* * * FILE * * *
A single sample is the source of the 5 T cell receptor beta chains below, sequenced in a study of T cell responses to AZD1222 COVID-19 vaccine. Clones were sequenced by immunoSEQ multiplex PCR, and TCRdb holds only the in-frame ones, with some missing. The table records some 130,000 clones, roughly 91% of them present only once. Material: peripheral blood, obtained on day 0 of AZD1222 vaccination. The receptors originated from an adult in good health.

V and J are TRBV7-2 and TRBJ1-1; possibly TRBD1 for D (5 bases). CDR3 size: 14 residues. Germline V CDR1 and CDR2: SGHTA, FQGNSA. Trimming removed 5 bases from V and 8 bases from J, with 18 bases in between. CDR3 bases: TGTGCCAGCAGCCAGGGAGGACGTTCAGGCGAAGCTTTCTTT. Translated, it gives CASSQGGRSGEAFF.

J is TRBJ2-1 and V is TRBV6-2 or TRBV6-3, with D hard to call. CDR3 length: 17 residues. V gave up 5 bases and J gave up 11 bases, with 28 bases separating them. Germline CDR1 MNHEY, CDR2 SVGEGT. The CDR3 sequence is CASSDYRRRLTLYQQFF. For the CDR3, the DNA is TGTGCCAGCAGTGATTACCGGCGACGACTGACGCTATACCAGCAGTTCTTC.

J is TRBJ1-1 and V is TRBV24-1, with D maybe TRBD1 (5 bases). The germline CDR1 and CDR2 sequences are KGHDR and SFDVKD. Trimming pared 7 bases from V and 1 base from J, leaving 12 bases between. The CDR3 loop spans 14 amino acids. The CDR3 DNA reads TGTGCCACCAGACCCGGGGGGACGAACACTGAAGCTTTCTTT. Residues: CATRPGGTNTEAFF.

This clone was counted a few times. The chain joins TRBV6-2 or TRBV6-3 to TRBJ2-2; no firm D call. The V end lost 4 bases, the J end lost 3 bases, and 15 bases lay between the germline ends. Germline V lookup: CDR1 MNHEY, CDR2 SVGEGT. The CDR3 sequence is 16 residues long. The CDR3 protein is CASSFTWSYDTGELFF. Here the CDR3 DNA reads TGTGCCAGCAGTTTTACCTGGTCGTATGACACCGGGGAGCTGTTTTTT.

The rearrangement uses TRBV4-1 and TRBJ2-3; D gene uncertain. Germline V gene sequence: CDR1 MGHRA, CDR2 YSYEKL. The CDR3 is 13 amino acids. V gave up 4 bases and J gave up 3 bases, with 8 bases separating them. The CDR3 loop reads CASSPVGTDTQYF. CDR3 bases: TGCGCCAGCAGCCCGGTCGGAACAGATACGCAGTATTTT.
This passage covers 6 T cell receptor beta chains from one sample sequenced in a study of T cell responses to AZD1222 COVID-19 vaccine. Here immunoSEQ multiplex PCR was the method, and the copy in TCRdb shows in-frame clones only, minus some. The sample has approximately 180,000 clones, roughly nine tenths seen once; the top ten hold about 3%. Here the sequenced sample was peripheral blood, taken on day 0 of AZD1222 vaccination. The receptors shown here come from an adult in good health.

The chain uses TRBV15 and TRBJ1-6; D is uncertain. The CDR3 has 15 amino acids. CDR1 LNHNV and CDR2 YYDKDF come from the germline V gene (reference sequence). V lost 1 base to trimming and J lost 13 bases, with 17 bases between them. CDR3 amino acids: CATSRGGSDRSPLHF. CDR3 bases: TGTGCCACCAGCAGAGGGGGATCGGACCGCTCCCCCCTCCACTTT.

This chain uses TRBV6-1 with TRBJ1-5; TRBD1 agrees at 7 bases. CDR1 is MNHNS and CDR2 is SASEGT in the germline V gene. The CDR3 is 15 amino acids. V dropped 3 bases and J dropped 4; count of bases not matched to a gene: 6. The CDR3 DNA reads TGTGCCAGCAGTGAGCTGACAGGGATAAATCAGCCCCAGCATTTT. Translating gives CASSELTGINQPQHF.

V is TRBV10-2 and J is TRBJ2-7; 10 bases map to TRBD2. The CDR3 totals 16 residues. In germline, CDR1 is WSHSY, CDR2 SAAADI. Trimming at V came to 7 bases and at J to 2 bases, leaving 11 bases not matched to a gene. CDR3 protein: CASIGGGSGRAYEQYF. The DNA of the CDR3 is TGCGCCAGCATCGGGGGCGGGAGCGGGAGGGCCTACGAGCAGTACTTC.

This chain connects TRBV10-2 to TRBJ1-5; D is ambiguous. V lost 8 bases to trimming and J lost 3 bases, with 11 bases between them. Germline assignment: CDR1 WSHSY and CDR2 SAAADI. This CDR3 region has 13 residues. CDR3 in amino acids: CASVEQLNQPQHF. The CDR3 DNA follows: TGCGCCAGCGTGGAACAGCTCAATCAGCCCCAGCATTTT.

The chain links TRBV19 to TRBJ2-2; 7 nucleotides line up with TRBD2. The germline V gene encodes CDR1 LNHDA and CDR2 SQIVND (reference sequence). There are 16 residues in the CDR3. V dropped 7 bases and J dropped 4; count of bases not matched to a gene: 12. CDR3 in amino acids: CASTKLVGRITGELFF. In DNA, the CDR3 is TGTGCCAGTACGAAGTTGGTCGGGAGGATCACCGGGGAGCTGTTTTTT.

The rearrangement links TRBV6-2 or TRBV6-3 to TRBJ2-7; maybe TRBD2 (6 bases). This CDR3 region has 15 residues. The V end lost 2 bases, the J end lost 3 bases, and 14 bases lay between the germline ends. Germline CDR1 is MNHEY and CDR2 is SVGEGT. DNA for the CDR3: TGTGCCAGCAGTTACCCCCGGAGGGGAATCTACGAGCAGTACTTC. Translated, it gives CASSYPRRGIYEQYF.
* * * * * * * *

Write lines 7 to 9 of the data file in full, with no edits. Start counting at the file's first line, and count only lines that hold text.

This passage covers 6 T cell receptor beta chains from one sample sequenced in a study of T cell responses to AZD1222 COVID-19 vaccine. Here immunoSEQ multiplex PCR was the method, and the copy in TCRdb shows in-frame clones only, minus some. The sample has approximately 180,000 clones, roughly nine tenths seen once; the top ten hold about 3%. Here the sequenced sample was peripheral blood, taken on day 0 of AZD1222 vaccination. The receptors shown here come from an adult in good health.

The chain uses TRBV15 and TRBJ1-6; D is uncertain. The CDR3 has 15 amino acids. CDR1 LNHNV and CDR2 YYDKDF come from the germline V gene (reference sequence). V lost 1 base to trimming and J lost 13 bases, with 17 bases between them. CDR3 amino acids: CATSRGGSDRSPLHF. CDR3 bases: TGTGCCACCAGCAGAGGGGGATCGGACCGCTCCCCCCTCCACTTT.

This chain uses TRBV6-1 with TRBJ1-5; TRBD1 agrees at 7 bases. CDR1 is MNHNS and CDR2 is SASEGT in the germline V gene. The CDR3 is 15 amino acids. V dropped 3 bases and J dropped 4; count of bases not matched to a gene: 6. The CDR3 DNA reads TGTGCCAGCAGTGAGCTGACAGGGATAAATCAGCCCCAGCATTTT. Translating gives CASSELTGINQPQHF.